of a gathered crowd (shot from an
upper story of a building across the
street so the crowd doesn’t know
about the camera), is visually stun
ning, leaving the viewer with an in
delible breathlessness that captures
the majestic beauty of “Tangos: The
Exile of Gardcl.”
The UPC Foreign Film Scries
schedule for the remainder of the
semester is:
Oct. 18 — “Marathon Family,”
Yugoslavia (95 minutes)
Nov. 1 — “Package Tour,” Hun
gary (75 minutes)
Nov. 15 — “Sacrificed Youth,”
China (95 minutes)
Dec. 6—“NoEnd,” Poland (108
Screening times arc 3, 5, 7 and 9
iiiM.JLjmiyg3Bs^gEKgfese!^g;; ~ '
UNL Orchestra to perform Dvorak
The University of Ncbraska-Lin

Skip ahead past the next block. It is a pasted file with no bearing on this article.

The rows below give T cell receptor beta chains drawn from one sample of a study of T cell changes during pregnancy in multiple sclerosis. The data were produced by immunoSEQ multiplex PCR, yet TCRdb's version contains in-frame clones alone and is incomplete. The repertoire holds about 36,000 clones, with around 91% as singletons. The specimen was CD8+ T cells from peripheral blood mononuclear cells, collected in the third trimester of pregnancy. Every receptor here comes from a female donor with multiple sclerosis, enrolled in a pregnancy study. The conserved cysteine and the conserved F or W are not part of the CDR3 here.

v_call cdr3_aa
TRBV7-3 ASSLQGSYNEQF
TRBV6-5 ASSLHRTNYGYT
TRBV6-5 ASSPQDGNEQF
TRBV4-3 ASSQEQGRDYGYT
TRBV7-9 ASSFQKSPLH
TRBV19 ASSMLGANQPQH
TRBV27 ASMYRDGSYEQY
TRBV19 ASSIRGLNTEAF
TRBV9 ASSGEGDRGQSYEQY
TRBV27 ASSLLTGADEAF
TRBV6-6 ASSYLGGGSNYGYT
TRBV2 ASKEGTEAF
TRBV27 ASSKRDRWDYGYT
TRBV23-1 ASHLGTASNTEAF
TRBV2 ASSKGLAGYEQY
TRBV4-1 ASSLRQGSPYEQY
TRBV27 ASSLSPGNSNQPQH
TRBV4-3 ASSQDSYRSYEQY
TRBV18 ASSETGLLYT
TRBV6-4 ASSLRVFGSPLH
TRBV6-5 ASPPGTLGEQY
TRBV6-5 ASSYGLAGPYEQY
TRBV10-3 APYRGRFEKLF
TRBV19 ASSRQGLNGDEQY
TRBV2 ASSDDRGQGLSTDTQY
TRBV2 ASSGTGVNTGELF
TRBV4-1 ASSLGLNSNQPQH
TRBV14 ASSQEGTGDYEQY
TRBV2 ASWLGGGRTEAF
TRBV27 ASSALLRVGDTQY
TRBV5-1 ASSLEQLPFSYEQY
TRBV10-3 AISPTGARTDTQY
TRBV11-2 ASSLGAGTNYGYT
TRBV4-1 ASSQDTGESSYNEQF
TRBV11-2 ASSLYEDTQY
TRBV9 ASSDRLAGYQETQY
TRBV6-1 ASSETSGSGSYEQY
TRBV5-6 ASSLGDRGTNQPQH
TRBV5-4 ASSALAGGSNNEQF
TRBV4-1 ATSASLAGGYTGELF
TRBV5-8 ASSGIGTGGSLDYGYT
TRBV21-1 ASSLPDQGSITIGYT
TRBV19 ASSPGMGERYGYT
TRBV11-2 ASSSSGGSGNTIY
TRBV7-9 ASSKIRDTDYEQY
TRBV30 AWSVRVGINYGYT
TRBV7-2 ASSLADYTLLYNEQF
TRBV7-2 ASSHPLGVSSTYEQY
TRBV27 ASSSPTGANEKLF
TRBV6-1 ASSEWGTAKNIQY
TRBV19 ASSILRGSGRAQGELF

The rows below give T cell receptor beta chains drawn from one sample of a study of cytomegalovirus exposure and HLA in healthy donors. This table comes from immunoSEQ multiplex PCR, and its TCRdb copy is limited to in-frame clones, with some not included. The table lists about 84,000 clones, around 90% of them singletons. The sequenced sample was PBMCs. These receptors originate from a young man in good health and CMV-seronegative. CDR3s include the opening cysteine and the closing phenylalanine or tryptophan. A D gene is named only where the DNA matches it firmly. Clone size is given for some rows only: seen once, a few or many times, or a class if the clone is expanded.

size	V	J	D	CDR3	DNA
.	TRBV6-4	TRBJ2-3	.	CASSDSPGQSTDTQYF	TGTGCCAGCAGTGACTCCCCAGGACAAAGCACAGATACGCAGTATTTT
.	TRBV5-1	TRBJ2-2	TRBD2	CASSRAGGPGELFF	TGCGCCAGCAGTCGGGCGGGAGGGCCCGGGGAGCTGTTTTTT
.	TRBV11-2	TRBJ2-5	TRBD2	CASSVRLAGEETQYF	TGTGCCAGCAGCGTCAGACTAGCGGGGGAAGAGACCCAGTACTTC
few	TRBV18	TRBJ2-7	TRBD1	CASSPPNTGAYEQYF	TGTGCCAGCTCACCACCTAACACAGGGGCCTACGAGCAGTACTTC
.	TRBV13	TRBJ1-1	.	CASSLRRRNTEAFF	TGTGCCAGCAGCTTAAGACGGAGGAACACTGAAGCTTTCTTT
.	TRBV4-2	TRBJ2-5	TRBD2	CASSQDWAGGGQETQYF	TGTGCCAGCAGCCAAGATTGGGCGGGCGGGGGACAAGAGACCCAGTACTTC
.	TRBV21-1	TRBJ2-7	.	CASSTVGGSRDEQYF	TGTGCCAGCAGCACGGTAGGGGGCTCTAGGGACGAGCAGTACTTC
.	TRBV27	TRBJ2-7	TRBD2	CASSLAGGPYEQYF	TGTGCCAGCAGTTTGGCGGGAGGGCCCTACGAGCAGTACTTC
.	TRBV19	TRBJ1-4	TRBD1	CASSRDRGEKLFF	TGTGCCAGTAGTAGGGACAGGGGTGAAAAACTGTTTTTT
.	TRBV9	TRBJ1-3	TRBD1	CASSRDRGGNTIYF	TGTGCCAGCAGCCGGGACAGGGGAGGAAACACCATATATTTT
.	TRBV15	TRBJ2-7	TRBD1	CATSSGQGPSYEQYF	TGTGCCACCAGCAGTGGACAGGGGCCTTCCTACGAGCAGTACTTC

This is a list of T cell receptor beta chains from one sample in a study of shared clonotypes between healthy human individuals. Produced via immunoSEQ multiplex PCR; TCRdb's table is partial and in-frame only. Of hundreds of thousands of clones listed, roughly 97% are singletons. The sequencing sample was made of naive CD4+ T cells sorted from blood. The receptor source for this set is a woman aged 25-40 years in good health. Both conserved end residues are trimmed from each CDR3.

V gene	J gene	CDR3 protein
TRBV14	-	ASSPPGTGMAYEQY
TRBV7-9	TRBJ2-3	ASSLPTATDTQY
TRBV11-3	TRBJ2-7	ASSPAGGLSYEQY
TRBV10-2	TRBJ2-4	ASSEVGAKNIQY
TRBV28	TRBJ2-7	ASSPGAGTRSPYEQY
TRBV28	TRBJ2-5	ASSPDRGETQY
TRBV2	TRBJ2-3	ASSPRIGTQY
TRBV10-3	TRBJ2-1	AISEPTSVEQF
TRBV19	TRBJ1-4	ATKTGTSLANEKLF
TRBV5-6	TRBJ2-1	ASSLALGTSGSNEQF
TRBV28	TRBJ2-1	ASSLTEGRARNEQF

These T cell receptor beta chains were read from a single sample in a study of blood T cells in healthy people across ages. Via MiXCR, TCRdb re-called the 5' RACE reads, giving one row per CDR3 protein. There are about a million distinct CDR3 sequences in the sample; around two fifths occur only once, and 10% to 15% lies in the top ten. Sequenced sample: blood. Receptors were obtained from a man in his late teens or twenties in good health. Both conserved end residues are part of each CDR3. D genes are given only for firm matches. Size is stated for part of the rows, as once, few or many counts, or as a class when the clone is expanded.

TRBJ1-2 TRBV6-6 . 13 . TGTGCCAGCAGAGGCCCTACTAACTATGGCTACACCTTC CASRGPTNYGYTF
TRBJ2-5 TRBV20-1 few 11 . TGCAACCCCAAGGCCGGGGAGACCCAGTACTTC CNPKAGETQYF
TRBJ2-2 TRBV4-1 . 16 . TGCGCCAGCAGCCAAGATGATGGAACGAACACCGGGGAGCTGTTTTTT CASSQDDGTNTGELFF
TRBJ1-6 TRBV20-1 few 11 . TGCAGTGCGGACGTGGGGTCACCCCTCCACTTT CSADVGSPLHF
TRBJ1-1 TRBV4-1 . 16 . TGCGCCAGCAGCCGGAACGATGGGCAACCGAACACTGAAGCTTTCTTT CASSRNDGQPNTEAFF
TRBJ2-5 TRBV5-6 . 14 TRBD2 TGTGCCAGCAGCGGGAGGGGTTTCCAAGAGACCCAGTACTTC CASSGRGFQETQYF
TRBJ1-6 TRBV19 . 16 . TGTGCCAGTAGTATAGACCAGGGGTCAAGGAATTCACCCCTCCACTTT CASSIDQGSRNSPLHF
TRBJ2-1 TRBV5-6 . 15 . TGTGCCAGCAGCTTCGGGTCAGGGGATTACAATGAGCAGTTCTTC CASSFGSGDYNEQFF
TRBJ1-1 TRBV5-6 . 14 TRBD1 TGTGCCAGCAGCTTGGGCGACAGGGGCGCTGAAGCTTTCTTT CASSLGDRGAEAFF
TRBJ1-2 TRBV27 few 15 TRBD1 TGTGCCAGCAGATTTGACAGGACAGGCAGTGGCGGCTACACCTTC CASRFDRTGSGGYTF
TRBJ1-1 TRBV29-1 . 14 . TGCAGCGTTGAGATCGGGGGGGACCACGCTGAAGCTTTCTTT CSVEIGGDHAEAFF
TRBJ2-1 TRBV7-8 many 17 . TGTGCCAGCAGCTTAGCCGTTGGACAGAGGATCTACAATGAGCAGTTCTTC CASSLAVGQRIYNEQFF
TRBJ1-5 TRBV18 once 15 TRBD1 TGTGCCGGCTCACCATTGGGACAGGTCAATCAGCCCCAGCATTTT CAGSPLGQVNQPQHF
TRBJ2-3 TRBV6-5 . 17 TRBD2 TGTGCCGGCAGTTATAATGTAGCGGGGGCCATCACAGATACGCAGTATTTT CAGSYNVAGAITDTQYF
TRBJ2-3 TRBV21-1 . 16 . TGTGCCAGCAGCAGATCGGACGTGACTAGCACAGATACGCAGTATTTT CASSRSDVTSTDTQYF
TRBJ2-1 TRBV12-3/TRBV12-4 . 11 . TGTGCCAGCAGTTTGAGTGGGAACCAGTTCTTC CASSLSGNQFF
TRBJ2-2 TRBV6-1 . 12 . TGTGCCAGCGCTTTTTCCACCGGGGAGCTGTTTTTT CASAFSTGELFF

coln Orchestra, under the direction of
Dr. Robert Emile, will give a free
evening performance at 8 p.m. Sun
day in Kimball Recital Hall.
Two works will be performed by
the 5()-piecc ensemble:
the “Overture” to Fra Diavolo, by
Daniel Francois-Esprit Auber, and
Anton Dvorak’s “New World” sym
phony in E minor.
Talent applications due on Monday
Homecoming Talent Show appli
cations arc due Monday at 4 p.m., said
Jill Kcidcrling, Walpurgisnacht
All UNL students are eligible to
audition for the Oct. 21 talent show,
which will be at 7 p.m. in the Ne
braska Union Centennial Ballroom.
Auditions will be Oct. 8 in the
Centennial Room.
Applications can be picked up in
the CAP office, Nebraska Union 200.
Ten to 12 acts will be selected to
perform in the contest. Prizes will be
$150, $100 and $50, Kcidcrling said.
The event is sponsored by UPC’s
Walpurgisnacht committee.
For more information call the CAP
office at 472-2454.